US & World

Democrats plan for new session with new majority

After strengthening their numbers in the House and Senate, congressional Democrats are planning what they'd like to do in the next legislative session. KPCC's Special Correspondent Kitty Felde spoke with a pair of local congresswomen to find out what's at the top of their wish list for the new political year.

Kitty Felde: Democrats see a rare opportunity when they return to Washington in January. They can pass legislation on topics close to their hearts. For Democratic Congresswoman Loretta Sanchez of Garden Grove, that means one thing:

Congresswoman Loretta Sanchez: Health care. Health care reform. I think it's the number one issue for Americans. They might not even realize it at this point. There's not long term care and our parents are aging. My father has Alzheimer's, for example.

The uninsured. Doctors are unhappy. Shortage of nurses. Patients are unhappy. Hospitals are closing down. Rural areas have nothing. This is a big issue.

If we are to remain a productive country, vis-a-vis the rest of the countries, you have to have your health. So I'm excited next year about trying to do something with respect to health care.

Felde: For Loretta's sister Linda Sanchez, a Democratic congresswoman from Cerritos, the issue is something she's been working on for the past year. Sanchez wants to make a small change to bankruptcy law that she thinks could have a big impact on the housing market.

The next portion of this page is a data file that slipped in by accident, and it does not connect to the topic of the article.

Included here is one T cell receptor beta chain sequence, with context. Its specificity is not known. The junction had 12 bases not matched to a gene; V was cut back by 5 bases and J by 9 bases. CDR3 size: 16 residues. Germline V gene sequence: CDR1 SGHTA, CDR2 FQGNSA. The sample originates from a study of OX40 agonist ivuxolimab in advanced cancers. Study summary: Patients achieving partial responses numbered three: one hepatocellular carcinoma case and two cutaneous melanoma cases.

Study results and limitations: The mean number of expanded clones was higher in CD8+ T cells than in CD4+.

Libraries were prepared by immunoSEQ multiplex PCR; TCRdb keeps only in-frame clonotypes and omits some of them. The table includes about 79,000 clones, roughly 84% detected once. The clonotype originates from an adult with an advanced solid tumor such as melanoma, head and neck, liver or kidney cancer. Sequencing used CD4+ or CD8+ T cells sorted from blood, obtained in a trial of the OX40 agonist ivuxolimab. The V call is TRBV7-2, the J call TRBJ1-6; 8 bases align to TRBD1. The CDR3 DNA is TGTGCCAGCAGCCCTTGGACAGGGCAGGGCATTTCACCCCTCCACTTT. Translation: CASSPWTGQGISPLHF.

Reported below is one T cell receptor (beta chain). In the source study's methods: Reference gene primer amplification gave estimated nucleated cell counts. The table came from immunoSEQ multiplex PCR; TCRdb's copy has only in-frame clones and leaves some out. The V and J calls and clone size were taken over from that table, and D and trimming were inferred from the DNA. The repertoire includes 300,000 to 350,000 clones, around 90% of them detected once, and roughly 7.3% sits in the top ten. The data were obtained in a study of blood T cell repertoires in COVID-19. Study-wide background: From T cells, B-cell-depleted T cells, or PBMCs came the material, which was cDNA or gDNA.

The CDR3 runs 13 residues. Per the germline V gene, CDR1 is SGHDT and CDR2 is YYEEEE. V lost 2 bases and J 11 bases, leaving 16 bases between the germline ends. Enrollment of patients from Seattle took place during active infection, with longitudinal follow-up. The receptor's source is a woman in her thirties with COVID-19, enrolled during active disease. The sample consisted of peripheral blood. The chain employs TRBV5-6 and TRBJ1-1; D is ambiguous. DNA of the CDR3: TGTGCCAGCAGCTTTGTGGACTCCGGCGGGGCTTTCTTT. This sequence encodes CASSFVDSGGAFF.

Linda Sanchez: We are trying to find ways to get our economy back on solid footing, and I think one of the best ways to do that is this little tiny change to the bankruptcy code which would allow bankruptcy judges to modify home mortgages on somebody's primary residence.

Right now, they can do it for second homes or investment properties, but not for primary residence. And most Americans only own one piece of property and that's their family home.

If we could just get that little change in the bankruptcy code, about 600,000 American families would be saved from going into foreclosure. And I think that is one way to try to stabilize the economy from the bottom up.

Felde: Congresswoman Linda Sanchez says she's also been working to line up support in the new White House.

Linda Sanchez: I've talked with Senator Obama about that and he's very interested. So it gives me hope that next year that could potentially be something that we get done quickly.

Felde: But there are 533 other members of Congress who have their own set of priorities. And with a soaring budget deficit and promises from President-elect Obama about a middle class tax cut, there will be limited federal dollars to spend. The battles begin on Capitol Hill for the new Congress in January.